Anchor Activities Allow Teachers to Work With Small Groups
Feb 20, 2009 Teaching Methodology 5627 Views
Anchor activities are student centered activities that are designed to extend and review already learned skills. These activities are ongoing assignments that are self-directed. In other words, the students work on these activities independently throughout a given unit.
For example, in a 6th grade geography class, one anchor activity may be to have the students create an imaginary continent. Students can include country names, borders, and capitals. What's great is this activity is open-ended and can continue indefinitely by having the students explain how the various governments work, the different cultures, laws etc. The teacher can have the students work on their anchor activity for whatever length of time the teacher chooses.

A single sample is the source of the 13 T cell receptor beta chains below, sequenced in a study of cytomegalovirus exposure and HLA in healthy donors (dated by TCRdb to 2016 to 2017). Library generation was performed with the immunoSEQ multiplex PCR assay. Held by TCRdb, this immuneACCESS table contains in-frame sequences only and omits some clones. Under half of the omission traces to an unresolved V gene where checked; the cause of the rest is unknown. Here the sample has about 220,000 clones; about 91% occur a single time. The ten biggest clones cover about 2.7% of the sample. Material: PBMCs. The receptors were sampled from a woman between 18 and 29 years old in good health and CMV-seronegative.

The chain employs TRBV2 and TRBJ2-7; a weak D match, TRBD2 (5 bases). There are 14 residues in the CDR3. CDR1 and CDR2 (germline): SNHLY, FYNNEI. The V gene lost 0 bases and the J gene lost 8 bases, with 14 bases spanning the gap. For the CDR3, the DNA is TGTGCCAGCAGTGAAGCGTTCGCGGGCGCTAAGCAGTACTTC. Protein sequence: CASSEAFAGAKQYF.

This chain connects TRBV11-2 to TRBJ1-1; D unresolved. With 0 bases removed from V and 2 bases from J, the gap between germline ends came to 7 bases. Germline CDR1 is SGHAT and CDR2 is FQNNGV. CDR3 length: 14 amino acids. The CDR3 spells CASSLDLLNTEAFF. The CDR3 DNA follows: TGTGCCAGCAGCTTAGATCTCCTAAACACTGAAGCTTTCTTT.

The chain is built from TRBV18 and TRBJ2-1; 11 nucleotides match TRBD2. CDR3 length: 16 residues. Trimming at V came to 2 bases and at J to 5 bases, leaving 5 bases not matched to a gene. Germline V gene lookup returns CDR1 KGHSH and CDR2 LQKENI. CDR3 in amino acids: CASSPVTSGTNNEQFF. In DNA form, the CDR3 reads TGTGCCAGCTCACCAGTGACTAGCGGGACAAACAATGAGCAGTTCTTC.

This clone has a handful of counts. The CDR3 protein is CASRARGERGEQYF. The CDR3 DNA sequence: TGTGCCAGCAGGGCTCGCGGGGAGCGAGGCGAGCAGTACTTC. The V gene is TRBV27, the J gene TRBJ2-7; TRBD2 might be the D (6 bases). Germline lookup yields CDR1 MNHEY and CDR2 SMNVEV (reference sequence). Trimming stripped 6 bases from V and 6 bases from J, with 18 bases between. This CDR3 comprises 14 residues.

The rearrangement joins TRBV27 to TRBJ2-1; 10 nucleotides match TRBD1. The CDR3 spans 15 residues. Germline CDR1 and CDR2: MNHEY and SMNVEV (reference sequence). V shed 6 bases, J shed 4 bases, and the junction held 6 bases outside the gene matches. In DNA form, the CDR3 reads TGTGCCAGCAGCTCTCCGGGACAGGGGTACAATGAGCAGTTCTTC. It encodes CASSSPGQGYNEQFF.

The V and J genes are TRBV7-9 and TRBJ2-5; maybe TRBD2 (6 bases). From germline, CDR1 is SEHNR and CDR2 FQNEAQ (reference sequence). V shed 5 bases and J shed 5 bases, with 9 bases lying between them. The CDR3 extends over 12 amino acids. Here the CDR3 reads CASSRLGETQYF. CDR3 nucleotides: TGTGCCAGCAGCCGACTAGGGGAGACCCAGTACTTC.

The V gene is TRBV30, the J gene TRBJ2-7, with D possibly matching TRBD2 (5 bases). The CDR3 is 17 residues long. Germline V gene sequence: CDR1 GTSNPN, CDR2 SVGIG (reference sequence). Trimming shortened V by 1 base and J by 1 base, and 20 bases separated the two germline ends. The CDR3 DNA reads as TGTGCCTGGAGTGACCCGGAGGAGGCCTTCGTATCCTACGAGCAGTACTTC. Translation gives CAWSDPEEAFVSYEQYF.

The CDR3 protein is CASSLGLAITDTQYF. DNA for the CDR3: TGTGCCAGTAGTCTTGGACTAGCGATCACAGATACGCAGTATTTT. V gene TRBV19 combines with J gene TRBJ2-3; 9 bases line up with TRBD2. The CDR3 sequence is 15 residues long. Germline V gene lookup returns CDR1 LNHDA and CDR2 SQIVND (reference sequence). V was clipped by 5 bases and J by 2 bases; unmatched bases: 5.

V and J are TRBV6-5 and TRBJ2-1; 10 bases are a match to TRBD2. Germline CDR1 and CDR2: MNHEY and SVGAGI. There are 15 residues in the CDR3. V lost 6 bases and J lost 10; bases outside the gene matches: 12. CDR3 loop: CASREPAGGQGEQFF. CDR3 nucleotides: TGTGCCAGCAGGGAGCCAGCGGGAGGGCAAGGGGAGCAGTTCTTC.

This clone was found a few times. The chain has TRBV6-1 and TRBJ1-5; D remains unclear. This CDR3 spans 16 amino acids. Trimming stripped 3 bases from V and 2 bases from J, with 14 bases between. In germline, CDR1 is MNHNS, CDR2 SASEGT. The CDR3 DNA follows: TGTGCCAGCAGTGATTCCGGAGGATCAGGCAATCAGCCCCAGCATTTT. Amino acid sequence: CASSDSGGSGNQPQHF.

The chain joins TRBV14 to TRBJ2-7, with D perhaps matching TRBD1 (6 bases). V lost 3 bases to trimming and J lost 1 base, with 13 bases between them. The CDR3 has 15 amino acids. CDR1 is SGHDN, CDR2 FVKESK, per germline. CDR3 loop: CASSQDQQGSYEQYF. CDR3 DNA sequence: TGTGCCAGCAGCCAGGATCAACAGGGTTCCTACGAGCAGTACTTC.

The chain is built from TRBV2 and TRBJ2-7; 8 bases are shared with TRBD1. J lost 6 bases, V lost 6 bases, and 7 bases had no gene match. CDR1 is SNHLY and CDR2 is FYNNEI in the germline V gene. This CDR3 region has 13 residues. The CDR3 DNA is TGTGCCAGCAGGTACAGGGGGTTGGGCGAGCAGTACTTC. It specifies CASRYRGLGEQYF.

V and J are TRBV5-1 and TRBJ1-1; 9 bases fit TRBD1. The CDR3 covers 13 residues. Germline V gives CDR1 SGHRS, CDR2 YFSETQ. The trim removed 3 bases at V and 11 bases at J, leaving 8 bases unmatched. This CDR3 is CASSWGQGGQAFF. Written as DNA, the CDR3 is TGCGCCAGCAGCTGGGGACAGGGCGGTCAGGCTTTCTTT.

Anchor activities can be used for many purposes, but one of the best reasons is to free up the classroom teacher to work with other smaller groups of students or even individual students. For example, the teacher can have half the class working on an anchor activity while the other half of the class is working on a teacher-directed activity. This allows the teacher to be able to work closely with smaller groups of students or individual students.
Of course, if the students who are working on their anchor activities are off-task and causing classroom management problems, the teacher will not be able to work with the small groups as the teacher will have to focus his attention on solving those classroom management problems. Therefore, clear expectations must be set, taught and practiced. Furthermore, students must be held accountable for their behavior as well as completion of the activities.
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